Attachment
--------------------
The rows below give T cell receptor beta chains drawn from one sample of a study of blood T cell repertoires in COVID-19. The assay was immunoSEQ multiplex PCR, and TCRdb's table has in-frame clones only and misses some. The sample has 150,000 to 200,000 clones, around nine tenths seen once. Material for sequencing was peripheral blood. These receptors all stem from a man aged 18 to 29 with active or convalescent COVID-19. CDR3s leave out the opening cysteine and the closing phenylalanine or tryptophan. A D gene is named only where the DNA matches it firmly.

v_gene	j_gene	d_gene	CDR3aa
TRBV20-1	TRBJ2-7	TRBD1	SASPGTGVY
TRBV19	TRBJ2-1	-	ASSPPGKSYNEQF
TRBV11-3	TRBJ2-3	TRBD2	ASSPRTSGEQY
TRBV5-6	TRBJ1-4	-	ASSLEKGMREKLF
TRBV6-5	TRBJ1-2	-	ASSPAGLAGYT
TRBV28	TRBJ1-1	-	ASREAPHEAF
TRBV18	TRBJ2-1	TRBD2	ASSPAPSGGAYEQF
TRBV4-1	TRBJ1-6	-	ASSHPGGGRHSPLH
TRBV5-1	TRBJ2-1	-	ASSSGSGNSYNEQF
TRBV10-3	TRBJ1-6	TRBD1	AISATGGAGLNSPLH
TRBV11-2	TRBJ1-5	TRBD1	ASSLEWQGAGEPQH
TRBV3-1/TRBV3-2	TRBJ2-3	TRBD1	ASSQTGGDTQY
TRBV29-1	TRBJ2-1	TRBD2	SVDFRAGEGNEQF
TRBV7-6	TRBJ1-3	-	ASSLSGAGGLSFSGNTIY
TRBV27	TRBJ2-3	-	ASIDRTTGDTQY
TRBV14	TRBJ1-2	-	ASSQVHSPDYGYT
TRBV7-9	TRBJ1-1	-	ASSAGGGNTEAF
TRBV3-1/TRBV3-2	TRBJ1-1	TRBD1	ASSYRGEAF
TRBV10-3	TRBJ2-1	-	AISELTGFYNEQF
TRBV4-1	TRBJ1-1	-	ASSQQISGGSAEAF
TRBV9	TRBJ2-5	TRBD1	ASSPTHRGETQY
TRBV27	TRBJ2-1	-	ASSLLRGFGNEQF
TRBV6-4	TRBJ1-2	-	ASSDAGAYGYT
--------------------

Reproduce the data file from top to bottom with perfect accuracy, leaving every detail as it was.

The rows below give T cell receptor beta chains drawn from one sample of a study of blood T cell repertoires in COVID-19. The assay was immunoSEQ multiplex PCR, and TCRdb's table has in-frame clones only and misses some. The sample has 150,000 to 200,000 clones, around nine tenths seen once. Material for sequencing was peripheral blood. These receptors all stem from a man aged 18 to 29 with active or convalescent COVID-19. CDR3s leave out the opening cysteine and the closing phenylalanine or tryptophan. A D gene is named only where the DNA matches it firmly.

v_gene	j_gene	d_gene	CDR3aa
TRBV20-1	TRBJ2-7	TRBD1	SASPGTGVY
TRBV19	TRBJ2-1	-	ASSPPGKSYNEQF
TRBV11-3	TRBJ2-3	TRBD2	ASSPRTSGEQY
TRBV5-6	TRBJ1-4	-	ASSLEKGMREKLF
TRBV6-5	TRBJ1-2	-	ASSPAGLAGYT
TRBV28	TRBJ1-1	-	ASREAPHEAF
TRBV18	TRBJ2-1	TRBD2	ASSPAPSGGAYEQF
TRBV4-1	TRBJ1-6	-	ASSHPGGGRHSPLH
TRBV5-1	TRBJ2-1	-	ASSSGSGNSYNEQF
TRBV10-3	TRBJ1-6	TRBD1	AISATGGAGLNSPLH
TRBV11-2	TRBJ1-5	TRBD1	ASSLEWQGAGEPQH
TRBV3-1/TRBV3-2	TRBJ2-3	TRBD1	ASSQTGGDTQY
TRBV29-1	TRBJ2-1	TRBD2	SVDFRAGEGNEQF
TRBV7-6	TRBJ1-3	-	ASSLSGAGGLSFSGNTIY
TRBV27	TRBJ2-3	-	ASIDRTTGDTQY
TRBV14	TRBJ1-2	-	ASSQVHSPDYGYT
TRBV7-9	TRBJ1-1	-	ASSAGGGNTEAF
TRBV3-1/TRBV3-2	TRBJ1-1	TRBD1	ASSYRGEAF
TRBV10-3	TRBJ2-1	-	AISELTGFYNEQF
TRBV4-1	TRBJ1-1	-	ASSQQISGGSAEAF
TRBV9	TRBJ2-5	TRBD1	ASSPTHRGETQY
TRBV27	TRBJ2-1	-	ASSLLRGFGNEQF
TRBV6-4	TRBJ1-2	-	ASSDAGAYGYT